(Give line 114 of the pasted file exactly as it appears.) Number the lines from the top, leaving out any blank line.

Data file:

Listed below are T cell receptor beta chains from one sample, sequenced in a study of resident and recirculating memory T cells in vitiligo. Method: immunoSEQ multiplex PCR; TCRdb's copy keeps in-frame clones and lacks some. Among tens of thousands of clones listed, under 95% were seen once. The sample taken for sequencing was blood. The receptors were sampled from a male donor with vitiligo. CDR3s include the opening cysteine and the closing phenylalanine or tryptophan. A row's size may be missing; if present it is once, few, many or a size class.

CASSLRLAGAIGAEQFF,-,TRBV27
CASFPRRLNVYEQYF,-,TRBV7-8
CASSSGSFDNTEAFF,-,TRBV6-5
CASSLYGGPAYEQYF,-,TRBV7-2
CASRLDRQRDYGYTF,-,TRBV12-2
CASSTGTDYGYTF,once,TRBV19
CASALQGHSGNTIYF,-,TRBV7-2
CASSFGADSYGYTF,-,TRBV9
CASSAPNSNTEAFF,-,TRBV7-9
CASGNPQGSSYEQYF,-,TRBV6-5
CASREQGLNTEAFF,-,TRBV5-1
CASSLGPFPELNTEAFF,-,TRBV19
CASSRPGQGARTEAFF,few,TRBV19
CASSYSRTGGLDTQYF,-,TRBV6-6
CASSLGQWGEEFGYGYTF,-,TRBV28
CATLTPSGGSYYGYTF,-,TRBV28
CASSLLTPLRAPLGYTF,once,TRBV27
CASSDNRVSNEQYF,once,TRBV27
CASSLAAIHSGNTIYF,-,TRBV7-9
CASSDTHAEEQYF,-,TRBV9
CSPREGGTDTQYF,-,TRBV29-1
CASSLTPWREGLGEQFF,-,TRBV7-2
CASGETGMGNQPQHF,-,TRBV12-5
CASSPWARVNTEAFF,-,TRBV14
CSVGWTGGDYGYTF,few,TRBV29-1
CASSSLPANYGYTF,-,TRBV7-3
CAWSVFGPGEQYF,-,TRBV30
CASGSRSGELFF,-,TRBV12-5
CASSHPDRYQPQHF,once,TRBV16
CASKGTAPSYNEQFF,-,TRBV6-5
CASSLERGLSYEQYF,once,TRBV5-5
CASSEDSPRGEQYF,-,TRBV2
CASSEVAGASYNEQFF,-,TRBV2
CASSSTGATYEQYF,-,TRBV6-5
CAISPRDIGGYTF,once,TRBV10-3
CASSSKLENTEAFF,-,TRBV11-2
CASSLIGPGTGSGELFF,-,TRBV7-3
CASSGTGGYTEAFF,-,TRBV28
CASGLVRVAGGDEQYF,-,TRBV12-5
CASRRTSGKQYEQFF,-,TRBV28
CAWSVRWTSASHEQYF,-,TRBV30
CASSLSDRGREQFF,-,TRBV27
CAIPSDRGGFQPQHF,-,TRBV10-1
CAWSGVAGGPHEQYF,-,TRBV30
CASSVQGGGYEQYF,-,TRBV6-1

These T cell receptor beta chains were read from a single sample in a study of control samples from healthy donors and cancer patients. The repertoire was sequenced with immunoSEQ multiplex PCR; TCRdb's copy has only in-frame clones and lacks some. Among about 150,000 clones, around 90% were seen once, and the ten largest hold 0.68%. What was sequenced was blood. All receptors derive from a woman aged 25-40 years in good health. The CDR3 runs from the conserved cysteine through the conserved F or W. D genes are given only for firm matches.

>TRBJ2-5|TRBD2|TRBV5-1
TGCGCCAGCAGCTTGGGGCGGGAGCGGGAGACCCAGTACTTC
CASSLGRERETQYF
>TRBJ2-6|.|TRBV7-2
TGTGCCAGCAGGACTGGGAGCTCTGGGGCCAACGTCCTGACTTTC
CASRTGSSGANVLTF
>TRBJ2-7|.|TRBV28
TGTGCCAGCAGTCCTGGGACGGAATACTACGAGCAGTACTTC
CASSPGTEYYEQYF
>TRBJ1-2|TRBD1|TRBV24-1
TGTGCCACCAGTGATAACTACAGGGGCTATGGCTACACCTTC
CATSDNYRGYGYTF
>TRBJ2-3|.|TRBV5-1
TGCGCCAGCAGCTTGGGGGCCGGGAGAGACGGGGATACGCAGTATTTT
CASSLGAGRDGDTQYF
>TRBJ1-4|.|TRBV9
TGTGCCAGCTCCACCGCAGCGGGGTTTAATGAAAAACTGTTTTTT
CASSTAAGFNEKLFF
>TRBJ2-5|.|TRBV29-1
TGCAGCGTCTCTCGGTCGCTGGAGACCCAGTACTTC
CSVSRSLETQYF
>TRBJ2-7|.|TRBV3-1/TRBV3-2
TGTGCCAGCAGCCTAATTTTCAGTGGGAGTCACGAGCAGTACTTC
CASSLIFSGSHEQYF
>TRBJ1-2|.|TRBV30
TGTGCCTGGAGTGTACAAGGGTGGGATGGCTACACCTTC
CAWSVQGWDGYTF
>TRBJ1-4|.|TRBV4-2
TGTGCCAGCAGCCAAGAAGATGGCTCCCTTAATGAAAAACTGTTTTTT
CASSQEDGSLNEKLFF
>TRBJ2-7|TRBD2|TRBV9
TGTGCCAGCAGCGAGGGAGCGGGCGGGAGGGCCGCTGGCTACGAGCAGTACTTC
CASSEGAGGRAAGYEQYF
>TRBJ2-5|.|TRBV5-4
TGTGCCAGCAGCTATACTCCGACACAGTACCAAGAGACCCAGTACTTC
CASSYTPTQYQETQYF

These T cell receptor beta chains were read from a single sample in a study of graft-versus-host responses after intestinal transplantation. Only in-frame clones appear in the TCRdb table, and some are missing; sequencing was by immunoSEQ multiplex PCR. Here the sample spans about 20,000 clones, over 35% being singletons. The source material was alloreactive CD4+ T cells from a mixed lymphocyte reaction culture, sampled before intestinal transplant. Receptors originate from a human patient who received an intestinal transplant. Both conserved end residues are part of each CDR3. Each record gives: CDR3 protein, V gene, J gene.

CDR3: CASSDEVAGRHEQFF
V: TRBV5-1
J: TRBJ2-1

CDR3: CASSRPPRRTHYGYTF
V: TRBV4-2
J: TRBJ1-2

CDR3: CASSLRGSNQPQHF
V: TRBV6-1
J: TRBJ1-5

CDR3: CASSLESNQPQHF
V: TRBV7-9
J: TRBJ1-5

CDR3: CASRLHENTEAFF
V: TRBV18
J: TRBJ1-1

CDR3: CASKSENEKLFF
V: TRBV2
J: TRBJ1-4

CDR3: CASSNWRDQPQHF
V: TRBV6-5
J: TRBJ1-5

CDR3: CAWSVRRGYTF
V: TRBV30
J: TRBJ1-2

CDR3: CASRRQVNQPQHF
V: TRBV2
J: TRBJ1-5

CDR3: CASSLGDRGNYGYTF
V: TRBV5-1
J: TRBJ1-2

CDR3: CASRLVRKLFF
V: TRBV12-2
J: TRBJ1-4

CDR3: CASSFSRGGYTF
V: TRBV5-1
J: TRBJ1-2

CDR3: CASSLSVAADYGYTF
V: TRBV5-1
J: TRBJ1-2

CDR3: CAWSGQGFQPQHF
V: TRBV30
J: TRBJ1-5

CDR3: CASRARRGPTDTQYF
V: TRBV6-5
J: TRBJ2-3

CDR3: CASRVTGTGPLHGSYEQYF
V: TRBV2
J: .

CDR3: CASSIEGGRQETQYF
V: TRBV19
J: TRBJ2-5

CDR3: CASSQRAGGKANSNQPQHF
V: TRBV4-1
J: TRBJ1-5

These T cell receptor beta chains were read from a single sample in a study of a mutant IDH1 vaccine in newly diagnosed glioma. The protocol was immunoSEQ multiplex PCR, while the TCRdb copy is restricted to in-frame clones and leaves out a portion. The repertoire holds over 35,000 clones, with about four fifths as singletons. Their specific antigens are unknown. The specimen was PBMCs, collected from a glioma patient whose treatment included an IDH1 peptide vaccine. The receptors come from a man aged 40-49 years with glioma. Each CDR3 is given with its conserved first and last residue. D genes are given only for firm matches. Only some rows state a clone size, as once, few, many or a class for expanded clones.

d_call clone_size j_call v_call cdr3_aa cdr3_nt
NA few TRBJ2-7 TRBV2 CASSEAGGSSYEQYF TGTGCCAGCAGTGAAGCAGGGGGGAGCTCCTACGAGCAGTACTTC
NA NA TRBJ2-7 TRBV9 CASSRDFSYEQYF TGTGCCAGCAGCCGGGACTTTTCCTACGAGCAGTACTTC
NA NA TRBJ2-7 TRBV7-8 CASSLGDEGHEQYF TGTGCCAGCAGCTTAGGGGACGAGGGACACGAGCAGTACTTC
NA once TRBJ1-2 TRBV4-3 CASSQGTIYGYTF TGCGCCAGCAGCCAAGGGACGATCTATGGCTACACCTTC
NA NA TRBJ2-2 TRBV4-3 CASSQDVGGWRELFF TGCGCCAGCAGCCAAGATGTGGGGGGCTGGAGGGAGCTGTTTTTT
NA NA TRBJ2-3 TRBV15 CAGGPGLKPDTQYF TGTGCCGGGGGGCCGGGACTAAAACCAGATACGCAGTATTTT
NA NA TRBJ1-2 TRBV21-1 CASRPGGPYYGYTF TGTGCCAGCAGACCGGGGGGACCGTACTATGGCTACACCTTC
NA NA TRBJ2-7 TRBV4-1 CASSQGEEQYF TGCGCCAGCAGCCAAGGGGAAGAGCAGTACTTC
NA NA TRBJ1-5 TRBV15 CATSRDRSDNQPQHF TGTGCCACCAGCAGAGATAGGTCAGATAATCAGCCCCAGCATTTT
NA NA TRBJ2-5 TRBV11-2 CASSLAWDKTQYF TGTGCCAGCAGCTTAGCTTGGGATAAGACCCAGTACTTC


J: TRBJ1-2